p.p1 medical technology has turned them into sophisticated high-tech

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0px; font: 12.0px Helvetica}span.s1 {font: 8.0px Helvetica}span.s2 {font: 12.0px Times}Since the deployment of United States soldiers in Afghanistan (2001) and Iraq (2003) thenumbers of U.S. soldiers with physical disabilities have continued to increase.

This trend islikely to endure as long as insurgent groups in these countries continue to use improvisedexplosive devices1 (IEDs) or similar explosive weapons. In 2016, the Amputee Coalition ofAmerica has counted more than 1.5 thousand U.S. soldiers that have suffered a traumatic limpamputation.

2 This extreme number accounts solely for injuries that have occurred since thebeginning of their military missions in Afghanistan and Iraq. With this in mind, the U.S.Military and the U.S. Healthcare System face new challenges in how to provide adequate carefor their physically disabled soldiers. Therefore, the American Defense Advanced ResearchProjects Agency (DARPA), an agency of the United States Department of Defense, has beenactive in revolutionizing prosthetic technology since 2006 and is in the forefront of researchinto specialized artificial joints.Today, prostheses are much more than just wooden stumps used as spare parts for the humanbody.

Modern medical technology has turned them into sophisticated high-tech constructions,which are still being improved by the day. Whilst wearers still have to move their prostheseswith muscular strength, scientist have already developed ways for prostheses to be controlledwith thoughts alone. These neural prostheses might just be the beginning of the emergence oftranshumans – enhanced humans with abilities beyond those of “regular” humans. However,as neuro prostheses are still in their infancy, they are no equivalent replacement for a fleshand blood limb. Nonetheless, what will happen once these technologies become moreadvanced and limb replacements become more functional than their biological counterpart?Will physically healthy humans opt for a mechanical replacement? The moral and legalimplications in this regard are endless.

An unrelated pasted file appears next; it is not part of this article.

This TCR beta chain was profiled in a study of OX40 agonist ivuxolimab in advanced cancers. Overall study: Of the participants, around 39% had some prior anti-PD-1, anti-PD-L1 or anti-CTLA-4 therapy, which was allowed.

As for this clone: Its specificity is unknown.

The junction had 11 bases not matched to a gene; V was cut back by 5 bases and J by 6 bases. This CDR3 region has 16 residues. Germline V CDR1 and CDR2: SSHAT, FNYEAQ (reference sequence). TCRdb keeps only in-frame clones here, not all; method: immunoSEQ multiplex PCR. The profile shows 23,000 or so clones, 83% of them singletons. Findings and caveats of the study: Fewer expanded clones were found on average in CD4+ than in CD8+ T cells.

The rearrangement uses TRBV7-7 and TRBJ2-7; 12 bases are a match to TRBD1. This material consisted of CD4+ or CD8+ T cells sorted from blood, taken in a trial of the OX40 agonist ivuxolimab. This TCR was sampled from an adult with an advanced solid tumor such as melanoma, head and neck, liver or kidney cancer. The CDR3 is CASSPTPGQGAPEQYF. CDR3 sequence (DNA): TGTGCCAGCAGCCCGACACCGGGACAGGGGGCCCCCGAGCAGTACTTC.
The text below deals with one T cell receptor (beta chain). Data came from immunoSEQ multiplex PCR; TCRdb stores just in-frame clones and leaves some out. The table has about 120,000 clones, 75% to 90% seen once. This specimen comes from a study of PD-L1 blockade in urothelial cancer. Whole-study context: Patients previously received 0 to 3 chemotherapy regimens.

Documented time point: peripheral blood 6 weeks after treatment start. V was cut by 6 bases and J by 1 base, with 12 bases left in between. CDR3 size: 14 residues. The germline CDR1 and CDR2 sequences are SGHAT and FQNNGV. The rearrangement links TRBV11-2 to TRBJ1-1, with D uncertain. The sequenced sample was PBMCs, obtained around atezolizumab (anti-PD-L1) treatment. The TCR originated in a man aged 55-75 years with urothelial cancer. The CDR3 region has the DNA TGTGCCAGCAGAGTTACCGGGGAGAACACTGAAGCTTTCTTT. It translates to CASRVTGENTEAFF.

Yet, as human enhancement technologies advance, themain challenge might not be the moral or legal framing, but how humans will change theirperspective on what it is to be human.